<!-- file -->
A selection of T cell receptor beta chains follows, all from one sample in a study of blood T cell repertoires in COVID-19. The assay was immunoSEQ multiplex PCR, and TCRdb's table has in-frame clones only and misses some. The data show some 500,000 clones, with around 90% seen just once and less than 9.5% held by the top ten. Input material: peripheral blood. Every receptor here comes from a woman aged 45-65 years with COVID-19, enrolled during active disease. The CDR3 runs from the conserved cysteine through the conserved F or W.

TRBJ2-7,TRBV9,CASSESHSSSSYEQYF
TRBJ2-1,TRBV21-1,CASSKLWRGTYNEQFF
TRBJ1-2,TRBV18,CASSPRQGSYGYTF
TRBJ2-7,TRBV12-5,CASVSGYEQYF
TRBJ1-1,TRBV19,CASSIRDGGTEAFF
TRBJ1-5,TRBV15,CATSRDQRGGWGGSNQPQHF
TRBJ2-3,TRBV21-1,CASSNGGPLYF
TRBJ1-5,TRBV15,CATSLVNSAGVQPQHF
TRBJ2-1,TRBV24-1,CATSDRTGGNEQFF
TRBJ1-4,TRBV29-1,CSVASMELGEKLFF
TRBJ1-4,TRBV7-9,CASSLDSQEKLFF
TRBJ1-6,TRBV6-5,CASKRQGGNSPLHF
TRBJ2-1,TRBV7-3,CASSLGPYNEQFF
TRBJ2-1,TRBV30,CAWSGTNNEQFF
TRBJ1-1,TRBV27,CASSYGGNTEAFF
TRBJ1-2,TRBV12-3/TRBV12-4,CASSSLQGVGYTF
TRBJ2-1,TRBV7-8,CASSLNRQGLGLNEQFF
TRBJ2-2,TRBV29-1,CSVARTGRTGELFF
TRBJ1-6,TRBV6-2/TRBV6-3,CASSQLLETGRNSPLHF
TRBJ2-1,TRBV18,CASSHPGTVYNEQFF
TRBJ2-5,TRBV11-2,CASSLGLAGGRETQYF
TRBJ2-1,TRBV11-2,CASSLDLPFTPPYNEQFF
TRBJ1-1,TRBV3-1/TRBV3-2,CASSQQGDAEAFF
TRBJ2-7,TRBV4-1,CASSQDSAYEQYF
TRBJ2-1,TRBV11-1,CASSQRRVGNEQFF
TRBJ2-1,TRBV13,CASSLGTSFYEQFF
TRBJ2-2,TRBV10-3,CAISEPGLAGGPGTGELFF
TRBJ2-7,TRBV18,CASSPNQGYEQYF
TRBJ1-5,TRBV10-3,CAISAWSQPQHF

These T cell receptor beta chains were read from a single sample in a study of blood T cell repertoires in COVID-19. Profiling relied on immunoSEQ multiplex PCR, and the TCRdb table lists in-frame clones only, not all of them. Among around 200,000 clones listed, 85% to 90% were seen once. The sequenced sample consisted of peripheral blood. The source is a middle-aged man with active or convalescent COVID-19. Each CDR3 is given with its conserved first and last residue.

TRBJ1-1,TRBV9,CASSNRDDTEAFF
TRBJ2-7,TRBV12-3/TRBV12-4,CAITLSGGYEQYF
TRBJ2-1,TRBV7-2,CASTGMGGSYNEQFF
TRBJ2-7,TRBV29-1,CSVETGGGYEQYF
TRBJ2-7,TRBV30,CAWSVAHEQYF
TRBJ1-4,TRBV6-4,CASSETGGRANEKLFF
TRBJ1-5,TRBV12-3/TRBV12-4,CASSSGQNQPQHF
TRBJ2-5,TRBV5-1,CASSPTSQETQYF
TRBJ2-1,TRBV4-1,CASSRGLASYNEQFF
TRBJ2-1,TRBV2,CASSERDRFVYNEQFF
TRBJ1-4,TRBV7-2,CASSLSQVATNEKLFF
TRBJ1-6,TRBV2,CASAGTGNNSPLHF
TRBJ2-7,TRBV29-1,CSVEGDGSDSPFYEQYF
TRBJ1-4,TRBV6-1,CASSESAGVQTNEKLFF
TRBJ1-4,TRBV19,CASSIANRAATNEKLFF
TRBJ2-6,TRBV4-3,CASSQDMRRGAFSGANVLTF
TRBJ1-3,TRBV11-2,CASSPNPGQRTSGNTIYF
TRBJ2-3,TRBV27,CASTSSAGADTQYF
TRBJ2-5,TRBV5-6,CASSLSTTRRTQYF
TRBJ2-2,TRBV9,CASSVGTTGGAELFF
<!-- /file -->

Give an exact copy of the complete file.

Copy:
A selection of T cell receptor beta chains follows, all from one sample in a study of blood T cell repertoires in COVID-19. The assay was immunoSEQ multiplex PCR, and TCRdb's table has in-frame clones only and misses some. The data show some 500,000 clones, with around 90% seen just once and less than 9.5% held by the top ten. Input material: peripheral blood. Every receptor here comes from a woman aged 45-65 years with COVID-19, enrolled during active disease. The CDR3 runs from the conserved cysteine through the conserved F or W.

TRBJ2-7,TRBV9,CASSESHSSSSYEQYF
TRBJ2-1,TRBV21-1,CASSKLWRGTYNEQFF
TRBJ1-2,TRBV18,CASSPRQGSYGYTF
TRBJ2-7,TRBV12-5,CASVSGYEQYF
TRBJ1-1,TRBV19,CASSIRDGGTEAFF
TRBJ1-5,TRBV15,CATSRDQRGGWGGSNQPQHF
TRBJ2-3,TRBV21-1,CASSNGGPLYF
TRBJ1-5,TRBV15,CATSLVNSAGVQPQHF
TRBJ2-1,TRBV24-1,CATSDRTGGNEQFF
TRBJ1-4,TRBV29-1,CSVASMELGEKLFF
TRBJ1-4,TRBV7-9,CASSLDSQEKLFF
TRBJ1-6,TRBV6-5,CASKRQGGNSPLHF
TRBJ2-1,TRBV7-3,CASSLGPYNEQFF
TRBJ2-1,TRBV30,CAWSGTNNEQFF
TRBJ1-1,TRBV27,CASSYGGNTEAFF
TRBJ1-2,TRBV12-3/TRBV12-4,CASSSLQGVGYTF
TRBJ2-1,TRBV7-8,CASSLNRQGLGLNEQFF
TRBJ2-2,TRBV29-1,CSVARTGRTGELFF
TRBJ1-6,TRBV6-2/TRBV6-3,CASSQLLETGRNSPLHF
TRBJ2-1,TRBV18,CASSHPGTVYNEQFF
TRBJ2-5,TRBV11-2,CASSLGLAGGRETQYF
TRBJ2-1,TRBV11-2,CASSLDLPFTPPYNEQFF
TRBJ1-1,TRBV3-1/TRBV3-2,CASSQQGDAEAFF
TRBJ2-7,TRBV4-1,CASSQDSAYEQYF
TRBJ2-1,TRBV11-1,CASSQRRVGNEQFF
TRBJ2-1,TRBV13,CASSLGTSFYEQFF
TRBJ2-2,TRBV10-3,CAISEPGLAGGPGTGELFF
TRBJ2-7,TRBV18,CASSPNQGYEQYF
TRBJ1-5,TRBV10-3,CAISAWSQPQHF

These T cell receptor beta chains were read from a single sample in a study of blood T cell repertoires in COVID-19. Profiling relied on immunoSEQ multiplex PCR, and the TCRdb table lists in-frame clones only, not all of them. Among around 200,000 clones listed, 85% to 90% were seen once. The sequenced sample consisted of peripheral blood. The source is a middle-aged man with active or convalescent COVID-19. Each CDR3 is given with its conserved first and last residue.

TRBJ1-1,TRBV9,CASSNRDDTEAFF
TRBJ2-7,TRBV12-3/TRBV12-4,CAITLSGGYEQYF
TRBJ2-1,TRBV7-2,CASTGMGGSYNEQFF
TRBJ2-7,TRBV29-1,CSVETGGGYEQYF
TRBJ2-7,TRBV30,CAWSVAHEQYF
TRBJ1-4,TRBV6-4,CASSETGGRANEKLFF
TRBJ1-5,TRBV12-3/TRBV12-4,CASSSGQNQPQHF
TRBJ2-5,TRBV5-1,CASSPTSQETQYF
TRBJ2-1,TRBV4-1,CASSRGLASYNEQFF
TRBJ2-1,TRBV2,CASSERDRFVYNEQFF
TRBJ1-4,TRBV7-2,CASSLSQVATNEKLFF
TRBJ1-6,TRBV2,CASAGTGNNSPLHF
TRBJ2-7,TRBV29-1,CSVEGDGSDSPFYEQYF
TRBJ1-4,TRBV6-1,CASSESAGVQTNEKLFF
TRBJ1-4,TRBV19,CASSIANRAATNEKLFF
TRBJ2-6,TRBV4-3,CASSQDMRRGAFSGANVLTF
TRBJ1-3,TRBV11-2,CASSPNPGQRTSGNTIYF
TRBJ2-3,TRBV27,CASTSSAGADTQYF
TRBJ2-5,TRBV5-6,CASSLSTTRRTQYF
TRBJ2-2,TRBV9,CASSVGTTGGAELFF